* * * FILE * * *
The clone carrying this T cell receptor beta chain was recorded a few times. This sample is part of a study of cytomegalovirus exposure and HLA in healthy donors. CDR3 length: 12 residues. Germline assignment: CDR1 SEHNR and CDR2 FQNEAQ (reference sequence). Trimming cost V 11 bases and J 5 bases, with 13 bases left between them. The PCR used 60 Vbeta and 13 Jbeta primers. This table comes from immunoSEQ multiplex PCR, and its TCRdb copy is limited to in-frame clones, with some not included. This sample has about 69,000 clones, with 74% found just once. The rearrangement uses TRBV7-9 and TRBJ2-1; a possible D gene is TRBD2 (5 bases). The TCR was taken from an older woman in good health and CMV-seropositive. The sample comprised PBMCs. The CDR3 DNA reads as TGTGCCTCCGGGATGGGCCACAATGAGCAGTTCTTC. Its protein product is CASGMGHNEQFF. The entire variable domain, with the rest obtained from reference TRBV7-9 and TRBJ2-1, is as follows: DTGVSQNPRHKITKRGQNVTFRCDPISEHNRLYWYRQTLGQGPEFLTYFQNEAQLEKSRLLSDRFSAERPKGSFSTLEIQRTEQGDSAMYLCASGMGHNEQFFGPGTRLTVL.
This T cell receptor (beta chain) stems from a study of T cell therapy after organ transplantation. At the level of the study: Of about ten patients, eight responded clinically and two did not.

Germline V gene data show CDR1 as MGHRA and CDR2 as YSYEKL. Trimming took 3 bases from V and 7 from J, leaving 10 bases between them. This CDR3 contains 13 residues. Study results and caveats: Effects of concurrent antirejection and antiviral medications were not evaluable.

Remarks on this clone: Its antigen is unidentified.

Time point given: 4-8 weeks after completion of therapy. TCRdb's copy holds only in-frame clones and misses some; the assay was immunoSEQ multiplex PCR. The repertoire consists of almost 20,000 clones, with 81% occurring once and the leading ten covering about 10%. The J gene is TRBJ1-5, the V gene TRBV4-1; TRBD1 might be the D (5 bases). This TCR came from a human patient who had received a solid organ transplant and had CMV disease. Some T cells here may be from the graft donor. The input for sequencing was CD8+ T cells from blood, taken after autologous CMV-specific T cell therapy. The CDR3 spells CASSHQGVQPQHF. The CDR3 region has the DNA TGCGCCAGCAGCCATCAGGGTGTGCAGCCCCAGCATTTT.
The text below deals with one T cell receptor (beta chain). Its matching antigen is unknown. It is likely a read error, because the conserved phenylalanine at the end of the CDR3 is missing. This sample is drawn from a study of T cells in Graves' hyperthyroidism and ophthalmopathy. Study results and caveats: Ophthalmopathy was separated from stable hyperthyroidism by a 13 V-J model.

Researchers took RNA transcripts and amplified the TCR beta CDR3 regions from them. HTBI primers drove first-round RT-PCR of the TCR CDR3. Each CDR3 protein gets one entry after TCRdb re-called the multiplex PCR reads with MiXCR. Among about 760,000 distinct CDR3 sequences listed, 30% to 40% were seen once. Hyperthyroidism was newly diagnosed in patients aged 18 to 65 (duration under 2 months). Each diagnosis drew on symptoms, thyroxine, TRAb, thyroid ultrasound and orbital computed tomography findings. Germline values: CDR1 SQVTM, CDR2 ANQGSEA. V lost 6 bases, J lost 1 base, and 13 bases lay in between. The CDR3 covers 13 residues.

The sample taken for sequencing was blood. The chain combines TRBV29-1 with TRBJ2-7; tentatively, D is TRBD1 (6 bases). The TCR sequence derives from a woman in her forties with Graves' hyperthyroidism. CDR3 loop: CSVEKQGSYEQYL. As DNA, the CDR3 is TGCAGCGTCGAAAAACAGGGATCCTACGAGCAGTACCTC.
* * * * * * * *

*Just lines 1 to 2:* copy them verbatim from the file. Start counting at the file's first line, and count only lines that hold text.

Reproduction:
The clone carrying this T cell receptor beta chain was recorded a few times. This sample is part of a study of cytomegalovirus exposure and HLA in healthy donors. CDR3 length: 12 residues. Germline assignment: CDR1 SEHNR and CDR2 FQNEAQ (reference sequence). Trimming cost V 11 bases and J 5 bases, with 13 bases left between them. The PCR used 60 Vbeta and 13 Jbeta primers. This table comes from immunoSEQ multiplex PCR, and its TCRdb copy is limited to in-frame clones, with some not included. This sample has about 69,000 clones, with 74% found just once. The rearrangement uses TRBV7-9 and TRBJ2-1; a possible D gene is TRBD2 (5 bases). The TCR was taken from an older woman in good health and CMV-seropositive. The sample comprised PBMCs. The CDR3 DNA reads as TGTGCCTCCGGGATGGGCCACAATGAGCAGTTCTTC. Its protein product is CASGMGHNEQFF. The entire variable domain, with the rest obtained from reference TRBV7-9 and TRBJ2-1, is as follows: DTGVSQNPRHKITKRGQNVTFRCDPISEHNRLYWYRQTLGQGPEFLTYFQNEAQLEKSRLLSDRFSAERPKGSFSTLEIQRTEQGDSAMYLCASGMGHNEQFFGPGTRLTVL.
This T cell receptor (beta chain) stems from a study of T cell therapy after organ transplantation. At the level of the study: Of about ten patients, eight responded clinically and two did not.